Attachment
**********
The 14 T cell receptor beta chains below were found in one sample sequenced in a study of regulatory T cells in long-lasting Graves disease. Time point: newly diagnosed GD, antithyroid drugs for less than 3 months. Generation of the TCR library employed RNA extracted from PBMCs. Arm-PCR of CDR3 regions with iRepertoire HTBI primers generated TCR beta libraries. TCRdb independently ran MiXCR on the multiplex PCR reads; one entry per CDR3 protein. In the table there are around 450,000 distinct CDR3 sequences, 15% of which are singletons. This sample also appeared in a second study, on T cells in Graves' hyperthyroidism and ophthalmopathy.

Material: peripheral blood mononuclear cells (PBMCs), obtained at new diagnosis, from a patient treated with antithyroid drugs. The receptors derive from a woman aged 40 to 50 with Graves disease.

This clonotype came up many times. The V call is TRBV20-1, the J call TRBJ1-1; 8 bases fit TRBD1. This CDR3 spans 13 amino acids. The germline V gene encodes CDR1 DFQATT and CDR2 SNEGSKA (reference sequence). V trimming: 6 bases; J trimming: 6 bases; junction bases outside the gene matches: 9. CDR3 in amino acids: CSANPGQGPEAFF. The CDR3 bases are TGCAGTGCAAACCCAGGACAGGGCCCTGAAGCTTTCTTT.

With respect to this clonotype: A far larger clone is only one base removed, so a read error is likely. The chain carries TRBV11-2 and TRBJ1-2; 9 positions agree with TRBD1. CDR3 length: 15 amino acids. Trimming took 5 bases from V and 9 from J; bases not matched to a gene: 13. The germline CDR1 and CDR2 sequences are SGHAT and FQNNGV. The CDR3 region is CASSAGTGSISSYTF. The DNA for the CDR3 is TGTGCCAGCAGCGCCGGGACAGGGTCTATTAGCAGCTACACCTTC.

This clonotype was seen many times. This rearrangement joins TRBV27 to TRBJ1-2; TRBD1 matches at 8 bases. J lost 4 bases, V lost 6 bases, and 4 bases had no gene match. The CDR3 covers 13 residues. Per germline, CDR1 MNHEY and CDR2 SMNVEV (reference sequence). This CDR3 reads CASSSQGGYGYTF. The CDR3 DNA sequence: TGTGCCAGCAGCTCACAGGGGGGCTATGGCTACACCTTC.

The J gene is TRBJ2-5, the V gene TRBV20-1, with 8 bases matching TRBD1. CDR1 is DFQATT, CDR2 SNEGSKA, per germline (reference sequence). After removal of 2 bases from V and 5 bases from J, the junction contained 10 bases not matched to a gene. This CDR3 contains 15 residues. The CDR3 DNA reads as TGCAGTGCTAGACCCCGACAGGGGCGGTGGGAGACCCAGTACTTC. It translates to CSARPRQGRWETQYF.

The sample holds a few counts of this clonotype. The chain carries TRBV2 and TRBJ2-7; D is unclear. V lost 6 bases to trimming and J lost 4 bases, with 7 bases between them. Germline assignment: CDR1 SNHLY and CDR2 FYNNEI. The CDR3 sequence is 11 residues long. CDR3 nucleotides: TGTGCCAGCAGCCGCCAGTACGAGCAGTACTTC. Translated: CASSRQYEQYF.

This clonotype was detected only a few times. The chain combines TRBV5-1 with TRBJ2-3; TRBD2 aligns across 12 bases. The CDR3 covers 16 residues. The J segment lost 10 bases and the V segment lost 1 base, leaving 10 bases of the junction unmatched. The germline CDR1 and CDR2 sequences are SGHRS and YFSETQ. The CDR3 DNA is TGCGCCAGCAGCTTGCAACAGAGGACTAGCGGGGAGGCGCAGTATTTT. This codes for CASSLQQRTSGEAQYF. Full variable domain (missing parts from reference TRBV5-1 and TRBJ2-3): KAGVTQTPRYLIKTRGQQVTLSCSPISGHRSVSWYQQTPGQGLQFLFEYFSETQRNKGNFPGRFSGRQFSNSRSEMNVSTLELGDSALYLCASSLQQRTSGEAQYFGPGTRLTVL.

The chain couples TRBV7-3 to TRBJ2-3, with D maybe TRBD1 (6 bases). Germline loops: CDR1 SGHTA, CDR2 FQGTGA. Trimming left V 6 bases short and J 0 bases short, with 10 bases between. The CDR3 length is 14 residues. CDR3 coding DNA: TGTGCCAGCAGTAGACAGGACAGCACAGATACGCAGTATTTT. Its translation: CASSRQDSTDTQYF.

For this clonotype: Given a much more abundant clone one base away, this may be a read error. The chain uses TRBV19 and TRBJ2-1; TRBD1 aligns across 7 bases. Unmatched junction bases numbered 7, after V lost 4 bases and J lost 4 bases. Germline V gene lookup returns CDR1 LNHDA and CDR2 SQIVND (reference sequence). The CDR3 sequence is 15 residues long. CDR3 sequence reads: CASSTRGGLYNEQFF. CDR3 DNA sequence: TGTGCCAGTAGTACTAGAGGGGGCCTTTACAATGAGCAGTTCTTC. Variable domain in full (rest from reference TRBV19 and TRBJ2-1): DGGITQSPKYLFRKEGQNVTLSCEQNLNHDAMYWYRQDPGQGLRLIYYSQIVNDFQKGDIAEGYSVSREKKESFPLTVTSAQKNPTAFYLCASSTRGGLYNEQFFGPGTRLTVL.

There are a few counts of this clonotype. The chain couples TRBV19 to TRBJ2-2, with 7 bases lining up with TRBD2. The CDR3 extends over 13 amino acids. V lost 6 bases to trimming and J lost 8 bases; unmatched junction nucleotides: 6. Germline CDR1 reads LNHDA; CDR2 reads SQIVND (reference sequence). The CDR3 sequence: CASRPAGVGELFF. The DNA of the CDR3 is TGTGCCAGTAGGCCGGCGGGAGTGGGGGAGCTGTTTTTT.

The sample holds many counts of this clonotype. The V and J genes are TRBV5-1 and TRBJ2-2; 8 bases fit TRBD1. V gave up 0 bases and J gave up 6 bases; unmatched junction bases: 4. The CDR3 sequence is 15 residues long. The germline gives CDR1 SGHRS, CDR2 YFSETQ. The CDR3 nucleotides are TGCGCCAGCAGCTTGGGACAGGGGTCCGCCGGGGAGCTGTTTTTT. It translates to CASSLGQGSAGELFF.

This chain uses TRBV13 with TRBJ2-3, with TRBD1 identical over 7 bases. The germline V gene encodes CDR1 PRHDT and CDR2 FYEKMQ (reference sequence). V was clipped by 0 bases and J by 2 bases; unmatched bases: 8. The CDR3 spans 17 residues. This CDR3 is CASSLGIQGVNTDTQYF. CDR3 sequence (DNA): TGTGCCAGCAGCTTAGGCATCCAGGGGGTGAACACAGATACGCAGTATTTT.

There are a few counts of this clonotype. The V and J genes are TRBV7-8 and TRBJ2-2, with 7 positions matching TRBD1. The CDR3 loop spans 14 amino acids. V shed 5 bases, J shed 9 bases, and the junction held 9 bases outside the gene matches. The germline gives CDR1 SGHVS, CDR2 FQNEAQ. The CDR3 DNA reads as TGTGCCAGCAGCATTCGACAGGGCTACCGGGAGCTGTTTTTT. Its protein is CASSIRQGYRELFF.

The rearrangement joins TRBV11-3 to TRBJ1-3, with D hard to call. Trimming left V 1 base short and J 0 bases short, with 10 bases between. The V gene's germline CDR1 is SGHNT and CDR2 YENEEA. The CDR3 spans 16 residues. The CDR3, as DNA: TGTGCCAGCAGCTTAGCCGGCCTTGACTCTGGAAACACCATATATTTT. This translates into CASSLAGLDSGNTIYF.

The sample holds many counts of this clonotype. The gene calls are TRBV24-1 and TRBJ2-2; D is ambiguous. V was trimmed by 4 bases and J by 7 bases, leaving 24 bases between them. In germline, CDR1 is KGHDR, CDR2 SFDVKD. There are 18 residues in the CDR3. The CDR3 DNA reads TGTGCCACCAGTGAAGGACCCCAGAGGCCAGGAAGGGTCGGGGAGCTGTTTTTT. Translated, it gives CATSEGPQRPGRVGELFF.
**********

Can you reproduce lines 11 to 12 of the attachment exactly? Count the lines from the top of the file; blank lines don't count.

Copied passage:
There are a few counts of this clonotype. The chain couples TRBV19 to TRBJ2-2, with 7 bases lining up with TRBD2. The CDR3 extends over 13 amino acids. V lost 6 bases to trimming and J lost 8 bases; unmatched junction nucleotides: 6. Germline CDR1 reads LNHDA; CDR2 reads SQIVND (reference sequence). The CDR3 sequence: CASRPAGVGELFF. The DNA of the CDR3 is TGTGCCAGTAGGCCGGCGGGAGTGGGGGAGCTGTTTTTT.

The sample holds many counts of this clonotype. The V and J genes are TRBV5-1 and TRBJ2-2; 8 bases fit TRBD1. V gave up 0 bases and J gave up 6 bases; unmatched junction bases: 4. The CDR3 sequence is 15 residues long. The germline gives CDR1 SGHRS, CDR2 YFSETQ. The CDR3 nucleotides are TGCGCCAGCAGCTTGGGACAGGGGTCCGCCGGGGAGCTGTTTTTT. It translates to CASSLGQGSAGELFF.